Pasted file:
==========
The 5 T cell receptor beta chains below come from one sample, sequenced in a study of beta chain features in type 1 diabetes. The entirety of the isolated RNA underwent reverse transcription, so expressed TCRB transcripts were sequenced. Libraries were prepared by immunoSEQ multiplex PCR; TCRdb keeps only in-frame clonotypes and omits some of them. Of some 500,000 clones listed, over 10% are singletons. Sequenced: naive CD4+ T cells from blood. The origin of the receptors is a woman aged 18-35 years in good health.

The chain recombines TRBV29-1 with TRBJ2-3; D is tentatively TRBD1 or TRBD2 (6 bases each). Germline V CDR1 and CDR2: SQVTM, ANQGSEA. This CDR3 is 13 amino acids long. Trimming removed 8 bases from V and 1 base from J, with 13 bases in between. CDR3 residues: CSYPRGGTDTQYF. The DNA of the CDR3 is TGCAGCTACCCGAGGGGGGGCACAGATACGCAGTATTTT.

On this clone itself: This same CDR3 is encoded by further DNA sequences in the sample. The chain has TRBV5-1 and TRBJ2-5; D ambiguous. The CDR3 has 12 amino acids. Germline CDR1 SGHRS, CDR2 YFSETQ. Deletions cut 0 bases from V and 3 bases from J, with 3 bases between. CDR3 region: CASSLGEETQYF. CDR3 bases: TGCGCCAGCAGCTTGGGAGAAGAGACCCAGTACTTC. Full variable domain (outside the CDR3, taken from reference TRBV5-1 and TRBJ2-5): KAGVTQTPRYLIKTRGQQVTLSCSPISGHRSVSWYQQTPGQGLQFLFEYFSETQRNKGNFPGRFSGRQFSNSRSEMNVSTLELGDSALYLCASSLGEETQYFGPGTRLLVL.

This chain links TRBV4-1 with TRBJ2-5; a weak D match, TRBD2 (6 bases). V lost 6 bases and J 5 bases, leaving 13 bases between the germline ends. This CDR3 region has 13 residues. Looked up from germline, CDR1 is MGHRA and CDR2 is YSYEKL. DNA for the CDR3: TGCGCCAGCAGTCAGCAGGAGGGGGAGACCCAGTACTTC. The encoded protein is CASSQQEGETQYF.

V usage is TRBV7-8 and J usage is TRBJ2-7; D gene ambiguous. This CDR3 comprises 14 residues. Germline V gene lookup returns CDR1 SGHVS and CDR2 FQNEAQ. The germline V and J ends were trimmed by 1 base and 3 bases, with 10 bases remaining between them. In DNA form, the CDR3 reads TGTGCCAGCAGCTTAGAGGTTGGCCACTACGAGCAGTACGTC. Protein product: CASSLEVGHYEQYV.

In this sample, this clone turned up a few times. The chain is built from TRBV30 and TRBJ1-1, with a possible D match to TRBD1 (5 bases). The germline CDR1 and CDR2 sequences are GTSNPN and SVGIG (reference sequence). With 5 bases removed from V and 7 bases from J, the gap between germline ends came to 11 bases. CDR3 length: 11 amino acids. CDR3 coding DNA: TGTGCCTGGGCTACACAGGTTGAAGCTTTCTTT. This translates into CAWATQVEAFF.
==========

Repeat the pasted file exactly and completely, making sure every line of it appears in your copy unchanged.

The 5 T cell receptor beta chains below come from one sample, sequenced in a study of beta chain features in type 1 diabetes. The entirety of the isolated RNA underwent reverse transcription, so expressed TCRB transcripts were sequenced. Libraries were prepared by immunoSEQ multiplex PCR; TCRdb keeps only in-frame clonotypes and omits some of them. Of some 500,000 clones listed, over 10% are singletons. Sequenced: naive CD4+ T cells from blood. The origin of the receptors is a woman aged 18-35 years in good health.

The chain recombines TRBV29-1 with TRBJ2-3; D is tentatively TRBD1 or TRBD2 (6 bases each). Germline V CDR1 and CDR2: SQVTM, ANQGSEA. This CDR3 is 13 amino acids long. Trimming removed 8 bases from V and 1 base from J, with 13 bases in between. CDR3 residues: CSYPRGGTDTQYF. The DNA of the CDR3 is TGCAGCTACCCGAGGGGGGGCACAGATACGCAGTATTTT.

On this clone itself: This same CDR3 is encoded by further DNA sequences in the sample. The chain has TRBV5-1 and TRBJ2-5; D ambiguous. The CDR3 has 12 amino acids. Germline CDR1 SGHRS, CDR2 YFSETQ. Deletions cut 0 bases from V and 3 bases from J, with 3 bases between. CDR3 region: CASSLGEETQYF. CDR3 bases: TGCGCCAGCAGCTTGGGAGAAGAGACCCAGTACTTC. Full variable domain (outside the CDR3, taken from reference TRBV5-1 and TRBJ2-5): KAGVTQTPRYLIKTRGQQVTLSCSPISGHRSVSWYQQTPGQGLQFLFEYFSETQRNKGNFPGRFSGRQFSNSRSEMNVSTLELGDSALYLCASSLGEETQYFGPGTRLLVL.

This chain links TRBV4-1 with TRBJ2-5; a weak D match, TRBD2 (6 bases). V lost 6 bases and J 5 bases, leaving 13 bases between the germline ends. This CDR3 region has 13 residues. Looked up from germline, CDR1 is MGHRA and CDR2 is YSYEKL. DNA for the CDR3: TGCGCCAGCAGTCAGCAGGAGGGGGAGACCCAGTACTTC. The encoded protein is CASSQQEGETQYF.

V usage is TRBV7-8 and J usage is TRBJ2-7; D gene ambiguous. This CDR3 comprises 14 residues. Germline V gene lookup returns CDR1 SGHVS and CDR2 FQNEAQ. The germline V and J ends were trimmed by 1 base and 3 bases, with 10 bases remaining between them. In DNA form, the CDR3 reads TGTGCCAGCAGCTTAGAGGTTGGCCACTACGAGCAGTACGTC. Protein product: CASSLEVGHYEQYV.

In this sample, this clone turned up a few times. The chain is built from TRBV30 and TRBJ1-1, with a possible D match to TRBD1 (5 bases). The germline CDR1 and CDR2 sequences are GTSNPN and SVGIG (reference sequence). With 5 bases removed from V and 7 bases from J, the gap between germline ends came to 11 bases. CDR3 length: 11 amino acids. CDR3 coding DNA: TGTGCCTGGGCTACACAGGTTGAAGCTTTCTTT. This translates into CAWATQVEAFF.